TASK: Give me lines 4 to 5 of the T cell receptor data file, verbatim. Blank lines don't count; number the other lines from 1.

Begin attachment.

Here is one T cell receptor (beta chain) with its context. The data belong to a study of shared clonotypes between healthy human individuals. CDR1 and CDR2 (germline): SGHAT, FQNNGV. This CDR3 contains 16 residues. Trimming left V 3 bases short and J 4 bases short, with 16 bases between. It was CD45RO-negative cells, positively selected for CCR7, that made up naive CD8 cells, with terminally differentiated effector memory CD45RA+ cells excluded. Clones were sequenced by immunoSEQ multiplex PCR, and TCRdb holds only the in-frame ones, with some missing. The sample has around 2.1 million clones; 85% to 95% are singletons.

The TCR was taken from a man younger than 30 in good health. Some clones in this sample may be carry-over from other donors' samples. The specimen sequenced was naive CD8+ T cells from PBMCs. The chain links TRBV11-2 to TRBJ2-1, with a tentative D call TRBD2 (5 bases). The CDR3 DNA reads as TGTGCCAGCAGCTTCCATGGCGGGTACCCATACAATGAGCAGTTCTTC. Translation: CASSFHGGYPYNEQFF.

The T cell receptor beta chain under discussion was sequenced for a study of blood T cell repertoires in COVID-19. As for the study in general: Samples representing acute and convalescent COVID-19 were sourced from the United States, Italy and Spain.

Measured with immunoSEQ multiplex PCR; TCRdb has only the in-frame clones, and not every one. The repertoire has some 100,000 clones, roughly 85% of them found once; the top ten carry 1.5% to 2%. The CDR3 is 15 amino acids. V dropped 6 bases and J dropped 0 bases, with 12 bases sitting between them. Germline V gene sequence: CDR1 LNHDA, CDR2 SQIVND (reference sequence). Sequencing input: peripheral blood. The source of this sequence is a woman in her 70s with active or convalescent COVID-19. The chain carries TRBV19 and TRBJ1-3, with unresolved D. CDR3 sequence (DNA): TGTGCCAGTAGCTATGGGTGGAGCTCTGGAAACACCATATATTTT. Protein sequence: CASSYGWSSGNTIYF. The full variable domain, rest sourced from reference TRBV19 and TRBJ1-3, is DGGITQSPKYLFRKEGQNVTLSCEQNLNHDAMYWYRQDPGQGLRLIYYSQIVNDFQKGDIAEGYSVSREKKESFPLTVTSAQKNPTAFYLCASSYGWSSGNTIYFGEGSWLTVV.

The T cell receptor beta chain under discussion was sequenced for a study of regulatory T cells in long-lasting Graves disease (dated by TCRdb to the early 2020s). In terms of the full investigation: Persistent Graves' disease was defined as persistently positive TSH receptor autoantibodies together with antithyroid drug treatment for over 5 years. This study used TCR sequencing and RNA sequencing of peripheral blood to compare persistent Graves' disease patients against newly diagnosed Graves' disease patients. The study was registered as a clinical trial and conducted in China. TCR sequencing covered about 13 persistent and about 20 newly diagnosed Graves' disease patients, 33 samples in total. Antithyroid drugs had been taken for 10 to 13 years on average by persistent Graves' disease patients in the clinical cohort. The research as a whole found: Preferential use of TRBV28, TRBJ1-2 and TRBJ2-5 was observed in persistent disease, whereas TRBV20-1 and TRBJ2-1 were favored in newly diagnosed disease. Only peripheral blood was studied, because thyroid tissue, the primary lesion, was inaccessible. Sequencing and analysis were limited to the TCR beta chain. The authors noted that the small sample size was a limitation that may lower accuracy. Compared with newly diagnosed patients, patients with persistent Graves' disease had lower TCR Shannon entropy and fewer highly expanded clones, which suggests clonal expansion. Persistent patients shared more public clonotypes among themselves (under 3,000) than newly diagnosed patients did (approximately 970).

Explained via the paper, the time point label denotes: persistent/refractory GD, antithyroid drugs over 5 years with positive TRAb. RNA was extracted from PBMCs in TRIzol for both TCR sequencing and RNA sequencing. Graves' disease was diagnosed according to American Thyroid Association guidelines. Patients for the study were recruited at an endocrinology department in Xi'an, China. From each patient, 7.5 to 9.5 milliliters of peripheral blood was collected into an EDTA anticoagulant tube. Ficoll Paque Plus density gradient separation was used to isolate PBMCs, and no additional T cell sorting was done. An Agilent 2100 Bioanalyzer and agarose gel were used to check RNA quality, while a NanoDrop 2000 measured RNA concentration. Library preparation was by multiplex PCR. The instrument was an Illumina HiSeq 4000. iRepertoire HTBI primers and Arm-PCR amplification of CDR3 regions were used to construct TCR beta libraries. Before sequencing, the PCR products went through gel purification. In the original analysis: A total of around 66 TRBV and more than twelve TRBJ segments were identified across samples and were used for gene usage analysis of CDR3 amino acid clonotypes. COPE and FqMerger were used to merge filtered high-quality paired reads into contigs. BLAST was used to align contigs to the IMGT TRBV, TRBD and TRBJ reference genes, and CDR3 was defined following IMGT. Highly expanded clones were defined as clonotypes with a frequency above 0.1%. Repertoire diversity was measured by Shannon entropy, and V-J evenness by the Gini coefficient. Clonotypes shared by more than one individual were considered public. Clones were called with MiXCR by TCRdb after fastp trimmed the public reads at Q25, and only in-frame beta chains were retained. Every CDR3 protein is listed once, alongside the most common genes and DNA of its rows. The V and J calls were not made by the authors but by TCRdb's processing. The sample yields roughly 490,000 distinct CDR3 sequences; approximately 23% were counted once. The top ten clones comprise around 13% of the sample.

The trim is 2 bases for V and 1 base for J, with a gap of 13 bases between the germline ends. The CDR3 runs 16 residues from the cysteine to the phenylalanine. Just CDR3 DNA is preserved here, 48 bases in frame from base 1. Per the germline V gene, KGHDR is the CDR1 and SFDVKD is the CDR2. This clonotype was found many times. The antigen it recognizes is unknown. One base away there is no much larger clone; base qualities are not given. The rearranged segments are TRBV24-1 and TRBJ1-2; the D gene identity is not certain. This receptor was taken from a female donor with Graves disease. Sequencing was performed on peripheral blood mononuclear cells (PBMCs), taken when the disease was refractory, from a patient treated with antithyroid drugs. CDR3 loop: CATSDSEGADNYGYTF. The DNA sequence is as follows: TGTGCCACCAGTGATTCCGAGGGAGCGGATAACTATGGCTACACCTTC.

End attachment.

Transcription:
Measured with immunoSEQ multiplex PCR; TCRdb has only the in-frame clones, and not every one. The repertoire has some 100,000 clones, roughly 85% of them found once; the top ten carry 1.5% to 2%. The CDR3 is 15 amino acids. V dropped 6 bases and J dropped 0 bases, with 12 bases sitting between them. Germline V gene sequence: CDR1 LNHDA, CDR2 SQIVND (reference sequence). Sequencing input: peripheral blood. The source of this sequence is a woman in her 70s with active or convalescent COVID-19. The chain carries TRBV19 and TRBJ1-3, with unresolved D. CDR3 sequence (DNA): TGTGCCAGTAGCTATGGGTGGAGCTCTGGAAACACCATATATTTT. Protein sequence: CASSYGWSSGNTIYF. The full variable domain, rest sourced from reference TRBV19 and TRBJ1-3, is DGGITQSPKYLFRKEGQNVTLSCEQNLNHDAMYWYRQDPGQGLRLIYYSQIVNDFQKGDIAEGYSVSREKKESFPLTVTSAQKNPTAFYLCASSYGWSSGNTIYFGEGSWLTVV.

The T cell receptor beta chain under discussion was sequenced for a study of regulatory T cells in long-lasting Graves disease (dated by TCRdb to the early 2020s). In terms of the full investigation: Persistent Graves' disease was defined as persistently positive TSH receptor autoantibodies together with antithyroid drug treatment for over 5 years. This study used TCR sequencing and RNA sequencing of peripheral blood to compare persistent Graves' disease patients against newly diagnosed Graves' disease patients. The study was registered as a clinical trial and conducted in China. TCR sequencing covered about 13 persistent and about 20 newly diagnosed Graves' disease patients, 33 samples in total. Antithyroid drugs had been taken for 10 to 13 years on average by persistent Graves' disease patients in the clinical cohort. The research as a whole found: Preferential use of TRBV28, TRBJ1-2 and TRBJ2-5 was observed in persistent disease, whereas TRBV20-1 and TRBJ2-1 were favored in newly diagnosed disease. Only peripheral blood was studied, because thyroid tissue, the primary lesion, was inaccessible. Sequencing and analysis were limited to the TCR beta chain. The authors noted that the small sample size was a limitation that may lower accuracy. Compared with newly diagnosed patients, patients with persistent Graves' disease had lower TCR Shannon entropy and fewer highly expanded clones, which suggests clonal expansion. Persistent patients shared more public clonotypes among themselves (under 3,000) than newly diagnosed patients did (approximately 970).